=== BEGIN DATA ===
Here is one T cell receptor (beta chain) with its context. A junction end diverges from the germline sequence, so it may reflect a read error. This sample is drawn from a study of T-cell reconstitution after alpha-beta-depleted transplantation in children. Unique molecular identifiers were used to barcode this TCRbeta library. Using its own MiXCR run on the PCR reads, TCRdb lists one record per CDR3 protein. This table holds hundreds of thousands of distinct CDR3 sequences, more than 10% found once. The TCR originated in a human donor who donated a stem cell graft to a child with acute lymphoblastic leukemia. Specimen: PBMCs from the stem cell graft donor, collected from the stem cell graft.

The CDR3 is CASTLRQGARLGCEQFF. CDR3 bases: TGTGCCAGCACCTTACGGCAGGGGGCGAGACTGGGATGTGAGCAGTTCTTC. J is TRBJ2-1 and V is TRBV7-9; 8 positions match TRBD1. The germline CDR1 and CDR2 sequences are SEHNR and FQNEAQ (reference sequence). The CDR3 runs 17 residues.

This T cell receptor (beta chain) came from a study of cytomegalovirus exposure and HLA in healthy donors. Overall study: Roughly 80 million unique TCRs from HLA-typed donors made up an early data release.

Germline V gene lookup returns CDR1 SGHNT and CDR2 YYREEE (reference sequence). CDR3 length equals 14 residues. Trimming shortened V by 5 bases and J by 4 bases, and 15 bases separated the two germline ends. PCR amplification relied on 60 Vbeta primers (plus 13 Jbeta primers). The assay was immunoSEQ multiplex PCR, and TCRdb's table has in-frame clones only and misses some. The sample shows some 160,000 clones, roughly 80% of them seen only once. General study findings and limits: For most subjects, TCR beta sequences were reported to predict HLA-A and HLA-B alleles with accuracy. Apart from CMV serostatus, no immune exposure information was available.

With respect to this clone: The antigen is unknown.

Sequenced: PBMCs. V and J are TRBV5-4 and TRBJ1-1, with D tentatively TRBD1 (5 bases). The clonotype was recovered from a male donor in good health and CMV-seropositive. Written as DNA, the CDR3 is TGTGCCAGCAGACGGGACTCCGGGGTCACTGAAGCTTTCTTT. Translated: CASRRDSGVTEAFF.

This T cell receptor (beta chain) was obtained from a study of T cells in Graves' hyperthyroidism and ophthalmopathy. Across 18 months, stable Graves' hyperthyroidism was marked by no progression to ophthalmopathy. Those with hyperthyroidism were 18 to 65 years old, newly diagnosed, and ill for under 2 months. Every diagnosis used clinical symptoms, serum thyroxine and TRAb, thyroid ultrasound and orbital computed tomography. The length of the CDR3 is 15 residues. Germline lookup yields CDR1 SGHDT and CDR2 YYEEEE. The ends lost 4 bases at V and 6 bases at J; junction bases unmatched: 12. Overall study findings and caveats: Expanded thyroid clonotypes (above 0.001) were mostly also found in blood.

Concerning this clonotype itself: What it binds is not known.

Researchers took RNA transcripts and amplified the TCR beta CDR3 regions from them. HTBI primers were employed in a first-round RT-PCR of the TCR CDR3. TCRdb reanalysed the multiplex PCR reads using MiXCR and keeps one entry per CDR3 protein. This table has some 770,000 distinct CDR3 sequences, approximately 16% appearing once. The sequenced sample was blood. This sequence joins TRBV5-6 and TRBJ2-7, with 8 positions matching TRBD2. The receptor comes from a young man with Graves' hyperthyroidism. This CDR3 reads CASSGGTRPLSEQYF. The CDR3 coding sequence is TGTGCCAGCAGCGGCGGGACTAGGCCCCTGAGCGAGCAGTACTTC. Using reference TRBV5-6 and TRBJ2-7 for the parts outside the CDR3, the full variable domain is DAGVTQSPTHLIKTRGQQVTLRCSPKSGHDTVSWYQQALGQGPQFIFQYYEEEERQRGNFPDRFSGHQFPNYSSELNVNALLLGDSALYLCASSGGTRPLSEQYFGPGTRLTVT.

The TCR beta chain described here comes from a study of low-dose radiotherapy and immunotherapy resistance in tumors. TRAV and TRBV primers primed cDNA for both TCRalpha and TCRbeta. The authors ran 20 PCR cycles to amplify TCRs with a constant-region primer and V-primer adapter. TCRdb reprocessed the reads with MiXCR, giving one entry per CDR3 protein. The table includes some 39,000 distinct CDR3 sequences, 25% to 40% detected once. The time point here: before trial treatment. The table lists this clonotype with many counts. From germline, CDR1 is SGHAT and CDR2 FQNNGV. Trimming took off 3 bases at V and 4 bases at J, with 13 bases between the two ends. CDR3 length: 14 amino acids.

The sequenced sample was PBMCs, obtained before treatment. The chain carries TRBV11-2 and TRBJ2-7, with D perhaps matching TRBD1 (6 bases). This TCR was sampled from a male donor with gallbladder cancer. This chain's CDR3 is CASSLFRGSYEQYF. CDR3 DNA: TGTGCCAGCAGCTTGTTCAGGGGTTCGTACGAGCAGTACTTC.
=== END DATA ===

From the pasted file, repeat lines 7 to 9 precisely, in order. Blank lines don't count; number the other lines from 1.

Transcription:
This T cell receptor (beta chain) was obtained from a study of T cells in Graves' hyperthyroidism and ophthalmopathy. Across 18 months, stable Graves' hyperthyroidism was marked by no progression to ophthalmopathy. Those with hyperthyroidism were 18 to 65 years old, newly diagnosed, and ill for under 2 months. Every diagnosis used clinical symptoms, serum thyroxine and TRAb, thyroid ultrasound and orbital computed tomography. The length of the CDR3 is 15 residues. Germline lookup yields CDR1 SGHDT and CDR2 YYEEEE. The ends lost 4 bases at V and 6 bases at J; junction bases unmatched: 12. Overall study findings and caveats: Expanded thyroid clonotypes (above 0.001) were mostly also found in blood.

Concerning this clonotype itself: What it binds is not known.

Researchers took RNA transcripts and amplified the TCR beta CDR3 regions from them. HTBI primers were employed in a first-round RT-PCR of the TCR CDR3. TCRdb reanalysed the multiplex PCR reads using MiXCR and keeps one entry per CDR3 protein. This table has some 770,000 distinct CDR3 sequences, approximately 16% appearing once. The sequenced sample was blood. This sequence joins TRBV5-6 and TRBJ2-7, with 8 positions matching TRBD2. The receptor comes from a young man with Graves' hyperthyroidism. This CDR3 reads CASSGGTRPLSEQYF. The CDR3 coding sequence is TGTGCCAGCAGCGGCGGGACTAGGCCCCTGAGCGAGCAGTACTTC. Using reference TRBV5-6 and TRBJ2-7 for the parts outside the CDR3, the full variable domain is DAGVTQSPTHLIKTRGQQVTLRCSPKSGHDTVSWYQQALGQGPQFIFQYYEEEERQRGNFPDRFSGHQFPNYSSELNVNALLLGDSALYLCASSGGTRPLSEQYFGPGTRLTVT.